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Feds compromise on standoff over Lake Lowell proposal


By SEAN ELLIS



Capital Press






NAMPA, Idaho -- The U.S. Fish and Wildlife Service has blinked in its standoff with farmers, recreationists and local government officials over a proposal to significantly reduce recreational opportunities at Lake Lowell.



The agency recently released an amended draft proposal that would allow most recreational opportunities at the reservoir south of Nampa to continue.



The new plan contains some recreational restrictions but not nearly as many as the original draft proposal in 2011 did, said Kathy Adler, a Canyon County commissioner and framer.



"As a whole, it did come out considerably better than what we were anticipating," she said. "There is not a whole lot of change from where it's at now."



Lake Lowell is the heart of the 11,000-acre Deer Flat National Wildlife Refuge. The man-made reservoir provides irrigation water to 200,000 acres of farmland in southern Idaho. Three days after irrigation water first began flowing from the reservoir in 1909, President Theodore Roosevelt issued an executive order establishing the wildlife refuge.



The USFWS released a draft proposal in 2011 that proposed management changes at the refuge that included significant restrictions on recreational opportunities. The agency argued the measures were necessary to meet the refuge's mission to provide a breeding grounds for migratory birds and other wildlife.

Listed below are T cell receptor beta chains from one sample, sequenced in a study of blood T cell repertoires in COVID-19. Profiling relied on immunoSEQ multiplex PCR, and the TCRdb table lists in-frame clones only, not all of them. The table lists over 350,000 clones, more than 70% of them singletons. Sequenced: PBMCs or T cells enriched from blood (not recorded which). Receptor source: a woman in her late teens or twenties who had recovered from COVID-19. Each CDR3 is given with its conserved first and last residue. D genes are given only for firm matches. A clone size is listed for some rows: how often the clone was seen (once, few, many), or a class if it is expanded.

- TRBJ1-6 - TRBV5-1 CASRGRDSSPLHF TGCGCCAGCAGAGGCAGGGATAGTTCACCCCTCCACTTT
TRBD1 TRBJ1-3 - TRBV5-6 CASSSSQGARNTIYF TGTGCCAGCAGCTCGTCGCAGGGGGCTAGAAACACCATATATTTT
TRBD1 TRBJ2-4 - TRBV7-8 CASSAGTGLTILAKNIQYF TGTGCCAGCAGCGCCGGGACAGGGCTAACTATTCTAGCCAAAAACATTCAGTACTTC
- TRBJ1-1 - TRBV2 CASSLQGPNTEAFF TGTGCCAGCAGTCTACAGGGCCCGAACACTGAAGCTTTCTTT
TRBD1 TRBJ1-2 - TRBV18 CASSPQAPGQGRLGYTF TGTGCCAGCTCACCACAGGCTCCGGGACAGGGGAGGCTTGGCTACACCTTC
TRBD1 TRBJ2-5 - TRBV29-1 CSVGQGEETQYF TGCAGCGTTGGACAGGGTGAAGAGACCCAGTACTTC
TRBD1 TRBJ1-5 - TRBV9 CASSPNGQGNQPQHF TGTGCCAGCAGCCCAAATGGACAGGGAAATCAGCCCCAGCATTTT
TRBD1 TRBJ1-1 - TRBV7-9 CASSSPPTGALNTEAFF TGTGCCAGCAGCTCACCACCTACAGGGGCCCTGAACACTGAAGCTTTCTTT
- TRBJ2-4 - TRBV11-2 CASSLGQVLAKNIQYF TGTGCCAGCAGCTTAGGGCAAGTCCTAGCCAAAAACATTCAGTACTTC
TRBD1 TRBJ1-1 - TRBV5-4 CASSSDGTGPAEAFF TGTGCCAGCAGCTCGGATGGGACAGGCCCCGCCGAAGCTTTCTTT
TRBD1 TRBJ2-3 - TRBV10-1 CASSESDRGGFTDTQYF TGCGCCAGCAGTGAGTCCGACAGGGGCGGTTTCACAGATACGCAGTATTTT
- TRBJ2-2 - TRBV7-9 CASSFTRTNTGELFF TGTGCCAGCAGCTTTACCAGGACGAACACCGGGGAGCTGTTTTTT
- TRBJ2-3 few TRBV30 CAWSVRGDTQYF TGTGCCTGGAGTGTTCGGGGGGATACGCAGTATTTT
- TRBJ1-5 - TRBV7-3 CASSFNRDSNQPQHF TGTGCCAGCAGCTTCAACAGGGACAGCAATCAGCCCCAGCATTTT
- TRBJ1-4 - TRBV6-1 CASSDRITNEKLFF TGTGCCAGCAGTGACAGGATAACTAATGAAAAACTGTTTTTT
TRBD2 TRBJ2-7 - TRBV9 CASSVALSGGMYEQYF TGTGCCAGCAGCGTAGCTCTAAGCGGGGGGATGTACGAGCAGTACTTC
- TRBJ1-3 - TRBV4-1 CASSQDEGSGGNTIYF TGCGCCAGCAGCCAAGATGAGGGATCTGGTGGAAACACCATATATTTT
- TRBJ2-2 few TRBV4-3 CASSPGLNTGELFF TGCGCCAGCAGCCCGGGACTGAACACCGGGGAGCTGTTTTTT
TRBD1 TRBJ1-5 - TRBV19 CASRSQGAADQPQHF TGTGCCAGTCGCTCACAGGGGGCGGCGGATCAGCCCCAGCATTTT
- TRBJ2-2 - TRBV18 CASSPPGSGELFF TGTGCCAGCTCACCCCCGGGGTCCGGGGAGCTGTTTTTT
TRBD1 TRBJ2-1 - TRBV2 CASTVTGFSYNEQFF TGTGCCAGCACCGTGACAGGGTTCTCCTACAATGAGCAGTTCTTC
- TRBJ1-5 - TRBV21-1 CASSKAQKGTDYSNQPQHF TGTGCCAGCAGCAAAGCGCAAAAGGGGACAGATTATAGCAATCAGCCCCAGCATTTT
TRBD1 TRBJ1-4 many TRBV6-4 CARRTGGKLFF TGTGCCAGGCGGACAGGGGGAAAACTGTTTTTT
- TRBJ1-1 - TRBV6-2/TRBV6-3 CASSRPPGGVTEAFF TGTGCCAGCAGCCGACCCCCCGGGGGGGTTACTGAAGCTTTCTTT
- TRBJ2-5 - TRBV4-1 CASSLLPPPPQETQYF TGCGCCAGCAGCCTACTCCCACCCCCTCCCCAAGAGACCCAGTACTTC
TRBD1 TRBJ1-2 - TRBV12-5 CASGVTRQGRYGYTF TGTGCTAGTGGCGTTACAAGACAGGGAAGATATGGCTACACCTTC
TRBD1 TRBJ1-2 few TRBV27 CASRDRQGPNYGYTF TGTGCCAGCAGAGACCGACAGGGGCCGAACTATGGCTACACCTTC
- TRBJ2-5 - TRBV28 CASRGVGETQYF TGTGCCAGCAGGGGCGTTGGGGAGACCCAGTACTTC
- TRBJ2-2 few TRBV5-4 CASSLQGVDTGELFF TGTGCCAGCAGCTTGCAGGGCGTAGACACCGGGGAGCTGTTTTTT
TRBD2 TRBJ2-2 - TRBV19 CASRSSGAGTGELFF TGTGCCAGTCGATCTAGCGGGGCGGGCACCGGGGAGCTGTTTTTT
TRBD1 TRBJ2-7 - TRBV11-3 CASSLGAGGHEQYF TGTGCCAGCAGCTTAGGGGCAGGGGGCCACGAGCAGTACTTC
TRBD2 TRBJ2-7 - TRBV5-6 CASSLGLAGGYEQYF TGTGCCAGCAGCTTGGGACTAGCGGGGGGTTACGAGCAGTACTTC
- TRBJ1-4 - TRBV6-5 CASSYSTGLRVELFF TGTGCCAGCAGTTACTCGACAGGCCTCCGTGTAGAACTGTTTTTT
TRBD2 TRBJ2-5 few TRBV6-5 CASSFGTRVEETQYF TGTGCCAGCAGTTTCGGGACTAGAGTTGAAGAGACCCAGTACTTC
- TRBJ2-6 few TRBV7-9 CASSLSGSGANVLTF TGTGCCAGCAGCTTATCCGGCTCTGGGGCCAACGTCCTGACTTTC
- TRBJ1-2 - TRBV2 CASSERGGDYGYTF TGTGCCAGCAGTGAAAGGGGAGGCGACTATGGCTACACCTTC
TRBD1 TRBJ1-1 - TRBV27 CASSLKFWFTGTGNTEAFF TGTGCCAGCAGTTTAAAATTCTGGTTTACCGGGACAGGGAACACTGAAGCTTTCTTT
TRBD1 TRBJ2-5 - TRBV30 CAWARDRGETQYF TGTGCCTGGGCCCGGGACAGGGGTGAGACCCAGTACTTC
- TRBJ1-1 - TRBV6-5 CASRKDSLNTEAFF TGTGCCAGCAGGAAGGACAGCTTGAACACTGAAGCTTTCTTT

The USFWS listened to public input, said Susan Kain, the refuge's visitor services manager.



For example, instead of closing certain parts of the lake year-round, the new plan suggests targeted closures only when wildlife are actively using an area.



That was one of the suggestions the agency adopted due to public input, she said. "It's a bit of a logistical nightmare ... but that was a great idea we did get from the public."



The latest proposal is a decent compromise, Alder said.



"It allows them to do their job while allowing people to continue to enjoy the recreational activities they have enjoyed for many years," she said.



The proposal contains no mechanism that would result in an adjustment in how water is taken out of the reservoir or put in, which was one of the main concerns for commissioners and farmers, Alder said.



"It's irrigation water first and foremost," said Alder, who has farmed in the area for more than 40 years.



County commissioners sent a pointed letter to the USFWS that stated the reservoir's irrigation mission trumped all others and warned the commission was prepared to go to court if necessary.



Concerned that the initial proposal could affect control of water in Lake Lowell, county commissioners pointed out the right to use the water in the lake is attached to the lands irrigated by it and not the lakebed or riparian zone around the reservoir.



The refuge can control the Snake River islands and the riparian zone, the letter states, "but not the waters of the lake."



People can submit comments on the proposal until May 15 at www.fws.gov/deerflat/refugeplanning.html



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